## Solved – Limit of \$t\$-distribution as \$n\$ goes to infinity

I found in my intro to stats textbook that \$t\$-distribution approaches the standard normal as \$n\$ goes to infinity. The textbook gives the density for \$t\$-distribution as follows, \$\$f(t)=frac{Gammaleft(frac{n+1}{2}right)}{sqrt{npi}Gammaleft(frac{n}{2}right)}left(1+frac{t^2}{n}right)^{-frac{n+1}{2}}\$\$ I think it might be possible to show that this density converges (uniformly) to the density of normal as \$n\$ goes to infinity. Given \$\$lim_{nto infty}left(1+frac{t^2}{n}right)^{-frac{n+1}{2}}=e^{-frac{t^2}{2}}\$\$, … Read more

## Solved – Central Limit Theorem for square roots of sums of i.i.d. random variables

Intrigued by a question at math.stackexchange, and investigating it empirically, I am wondering about the following statement on the square-root of sums of i.i.d. random variables. Suppose \$X_1, X_2, ldots, X_n\$ are i.i.d. random variables with finite non-zero mean \$mu\$ and variance \$sigma^2\$, and \$displaystyle Y=sum_{i=1}^n X_i\$. The central limit theorem says \$displaystyle dfrac{Y – … Read more

## Solved – Can someone please explain to me what the particular scenarios mean

"The set of points in \$mathbb{R}^2\$ classified ORANGE corresponds to {\$x:x^Tβ>0.5\$}, indicated in Figure 2.1, and the two predicted classes are separated by the decision boundary {\$x:x^Tβ=0.5\$}, which is linear in this case. We see that for these data there are several misclassifications on both sides of the decision boundary. Perhaps our linear model is … Read more

## Solved – Can someone please explain to me what the particular scenarios mean

"The set of points in \$mathbb{R}^2\$ classified ORANGE corresponds to {\$x:x^Tβ>0.5\$}, indicated in Figure 2.1, and the two predicted classes are separated by the decision boundary {\$x:x^Tβ=0.5\$}, which is linear in this case. We see that for these data there are several misclassifications on both sides of the decision boundary. Perhaps our linear model is … Read more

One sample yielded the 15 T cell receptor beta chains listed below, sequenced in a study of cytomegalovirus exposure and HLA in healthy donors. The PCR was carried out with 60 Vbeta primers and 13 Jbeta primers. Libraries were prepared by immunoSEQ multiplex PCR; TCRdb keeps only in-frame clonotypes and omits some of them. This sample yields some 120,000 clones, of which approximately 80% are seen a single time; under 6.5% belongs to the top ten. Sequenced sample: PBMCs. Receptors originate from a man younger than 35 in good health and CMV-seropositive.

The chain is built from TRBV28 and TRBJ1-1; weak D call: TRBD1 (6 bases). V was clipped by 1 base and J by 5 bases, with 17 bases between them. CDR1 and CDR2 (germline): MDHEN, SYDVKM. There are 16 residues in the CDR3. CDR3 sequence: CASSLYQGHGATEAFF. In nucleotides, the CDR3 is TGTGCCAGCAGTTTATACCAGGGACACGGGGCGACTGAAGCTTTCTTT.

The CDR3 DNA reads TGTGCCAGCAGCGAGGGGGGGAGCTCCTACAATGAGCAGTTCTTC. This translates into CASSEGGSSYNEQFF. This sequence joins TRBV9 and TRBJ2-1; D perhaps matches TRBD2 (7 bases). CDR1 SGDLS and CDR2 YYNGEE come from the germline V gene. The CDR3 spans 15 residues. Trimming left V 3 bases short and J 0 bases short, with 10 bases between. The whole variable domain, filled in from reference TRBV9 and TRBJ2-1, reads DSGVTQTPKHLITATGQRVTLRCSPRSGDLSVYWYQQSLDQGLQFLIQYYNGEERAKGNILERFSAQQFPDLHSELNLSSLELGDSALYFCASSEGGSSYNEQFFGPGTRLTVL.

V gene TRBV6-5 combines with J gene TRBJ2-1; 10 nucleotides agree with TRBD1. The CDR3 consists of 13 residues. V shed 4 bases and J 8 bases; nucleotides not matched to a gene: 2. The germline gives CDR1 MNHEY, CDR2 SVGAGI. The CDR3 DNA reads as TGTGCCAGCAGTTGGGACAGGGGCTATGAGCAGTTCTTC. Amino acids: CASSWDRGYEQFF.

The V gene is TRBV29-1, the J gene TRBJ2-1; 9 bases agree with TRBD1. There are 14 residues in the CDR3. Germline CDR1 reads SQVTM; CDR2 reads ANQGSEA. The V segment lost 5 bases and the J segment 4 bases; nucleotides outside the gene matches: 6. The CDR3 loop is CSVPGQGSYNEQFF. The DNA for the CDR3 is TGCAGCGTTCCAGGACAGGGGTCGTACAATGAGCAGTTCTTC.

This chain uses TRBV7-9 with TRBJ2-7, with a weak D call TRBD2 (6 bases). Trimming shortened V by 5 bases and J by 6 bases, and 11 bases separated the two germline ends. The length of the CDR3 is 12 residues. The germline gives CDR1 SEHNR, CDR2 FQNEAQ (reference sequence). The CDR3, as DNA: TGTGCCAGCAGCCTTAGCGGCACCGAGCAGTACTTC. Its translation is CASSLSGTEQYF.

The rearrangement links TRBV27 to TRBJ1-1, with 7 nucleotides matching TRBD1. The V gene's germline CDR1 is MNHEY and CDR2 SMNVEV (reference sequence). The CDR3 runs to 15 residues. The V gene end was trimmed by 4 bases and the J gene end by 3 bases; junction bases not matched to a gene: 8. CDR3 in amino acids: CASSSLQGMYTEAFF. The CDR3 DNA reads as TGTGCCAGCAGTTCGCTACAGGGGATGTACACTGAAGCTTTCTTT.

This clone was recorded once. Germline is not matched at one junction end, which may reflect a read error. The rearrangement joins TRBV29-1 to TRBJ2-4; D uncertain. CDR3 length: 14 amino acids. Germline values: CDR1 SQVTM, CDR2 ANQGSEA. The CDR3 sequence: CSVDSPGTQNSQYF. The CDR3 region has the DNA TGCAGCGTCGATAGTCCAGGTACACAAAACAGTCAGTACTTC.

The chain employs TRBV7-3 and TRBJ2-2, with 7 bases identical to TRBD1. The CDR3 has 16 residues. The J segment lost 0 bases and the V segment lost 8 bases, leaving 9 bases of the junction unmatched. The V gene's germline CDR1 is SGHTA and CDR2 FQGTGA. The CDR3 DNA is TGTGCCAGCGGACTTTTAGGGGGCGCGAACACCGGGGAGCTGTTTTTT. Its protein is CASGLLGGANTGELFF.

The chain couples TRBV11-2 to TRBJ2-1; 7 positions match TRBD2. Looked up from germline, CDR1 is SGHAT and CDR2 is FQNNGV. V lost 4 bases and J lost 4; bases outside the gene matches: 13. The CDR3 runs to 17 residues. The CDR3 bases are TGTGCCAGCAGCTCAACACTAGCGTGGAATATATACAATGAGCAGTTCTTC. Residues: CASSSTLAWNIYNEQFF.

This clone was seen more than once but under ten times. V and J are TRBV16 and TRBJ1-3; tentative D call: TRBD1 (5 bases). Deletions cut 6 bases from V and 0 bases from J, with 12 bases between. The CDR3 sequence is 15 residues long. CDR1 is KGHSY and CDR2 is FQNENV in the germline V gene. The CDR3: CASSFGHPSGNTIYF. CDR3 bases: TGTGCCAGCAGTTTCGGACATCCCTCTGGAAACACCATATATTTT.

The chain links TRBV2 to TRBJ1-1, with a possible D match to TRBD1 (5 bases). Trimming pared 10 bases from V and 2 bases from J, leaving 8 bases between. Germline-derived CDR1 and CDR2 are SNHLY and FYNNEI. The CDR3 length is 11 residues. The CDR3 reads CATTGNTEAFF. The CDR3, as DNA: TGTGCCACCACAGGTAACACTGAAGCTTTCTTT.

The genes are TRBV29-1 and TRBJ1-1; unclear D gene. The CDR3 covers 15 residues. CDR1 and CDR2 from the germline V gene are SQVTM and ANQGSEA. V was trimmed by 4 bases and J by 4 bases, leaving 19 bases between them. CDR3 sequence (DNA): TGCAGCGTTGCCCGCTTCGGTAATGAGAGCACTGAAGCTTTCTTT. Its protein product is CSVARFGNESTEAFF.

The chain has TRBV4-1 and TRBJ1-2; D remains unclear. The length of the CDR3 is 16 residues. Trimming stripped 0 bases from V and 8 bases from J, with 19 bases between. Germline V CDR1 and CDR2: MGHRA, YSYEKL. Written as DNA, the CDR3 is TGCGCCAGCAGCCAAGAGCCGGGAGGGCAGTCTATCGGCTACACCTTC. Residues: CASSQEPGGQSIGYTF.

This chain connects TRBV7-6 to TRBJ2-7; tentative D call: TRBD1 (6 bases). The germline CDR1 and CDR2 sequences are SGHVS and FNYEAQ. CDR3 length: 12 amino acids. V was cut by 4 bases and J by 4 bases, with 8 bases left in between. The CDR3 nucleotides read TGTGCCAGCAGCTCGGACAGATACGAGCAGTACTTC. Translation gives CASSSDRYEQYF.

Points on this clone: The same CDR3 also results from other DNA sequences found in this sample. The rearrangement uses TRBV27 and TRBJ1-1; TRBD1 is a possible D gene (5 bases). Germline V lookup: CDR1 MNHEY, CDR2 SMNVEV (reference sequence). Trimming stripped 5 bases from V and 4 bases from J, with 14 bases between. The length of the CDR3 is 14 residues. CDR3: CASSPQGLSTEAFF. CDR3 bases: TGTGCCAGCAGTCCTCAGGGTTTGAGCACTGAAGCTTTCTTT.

## Solved – Proving that (X,Y) is not bivariate normal

Let \$X sim N(0,1)\$ and \$Y=X\$ if \$|X|>c\$ and \$Y=-X\$ if \$|X|<c\$, for any \$c>0\$. I've already proved that \$Y sim N(0,1)\$. How do we prove that \$(X,Y)\$ is not a bivariate normal? I've tried proving that \$Cov(X,Y)=0\$ and because they are not independent, then we reached our desired conclusion. However, I only get \$Cov(X,Y)= … Read more

## Solved – The sample size applied to a non-normal distribution

I have a single variable that represents my population values (sample of data):  94.51 59.81 63.84 94.51 94.51 94.51 94.51 94.51 94.51 94.51  59.81 94.51 94.51 94.51 47.90 29.16 50.36 23.51 44.41 33.14  47.90 29.16 47.90 29.16 47.90 29.16 47.90 29.16 47.90 29.16 …  23.44 24.52 12.37 29.12 24.52 12.37 29.12 … Read more

## Solved – Error in normal approximation to a uniform sum distribution

One naive method for approximating a normal distribution is to add together perhaps \$100\$ IID random variables uniformly distributed on \$[0,1]\$, then recenter and rescale, relying on the Central Limit Theorem. (Side note: There are more accurate methods such as the Box–Muller transform.) The sum of IID \$U(0,1)\$ random variables is known as the uniform … Read more

## Solved – How to compute the probability associated with absurdly large Z-scores

Software packages for network motif detection can return enormously high Z-scores (the highest I've seen is 600,000+, but Z-scores of more than 100 are quite common). I plan to show that these Z-scores are bogus. Huge Z-scores correspond to extremely low associated probabilities. The values of the associated probabilities are given on e.g. the normal … Read more

## Solved – How to compute the probability associated with absurdly large Z-scores

Software packages for network motif detection can return enormously high Z-scores (the highest I've seen is 600,000+, but Z-scores of more than 100 are quite common). I plan to show that these Z-scores are bogus. Huge Z-scores correspond to extremely low associated probabilities. The values of the associated probabilities are given on e.g. the normal … Read more

## Solved – Continuity correction error when using normal distribution to estimate Poisson distribution

I am doing a self-study exercise which attempts to exemplify a case where the Normal Distribution is used to approximate the Poisson Distribution, since the population mean is more than 10. I understand that when using Normal Distribution to Approximate Poisson / Binomial Distributions, there is a need for Continuity Correction Error to be managed. … Read more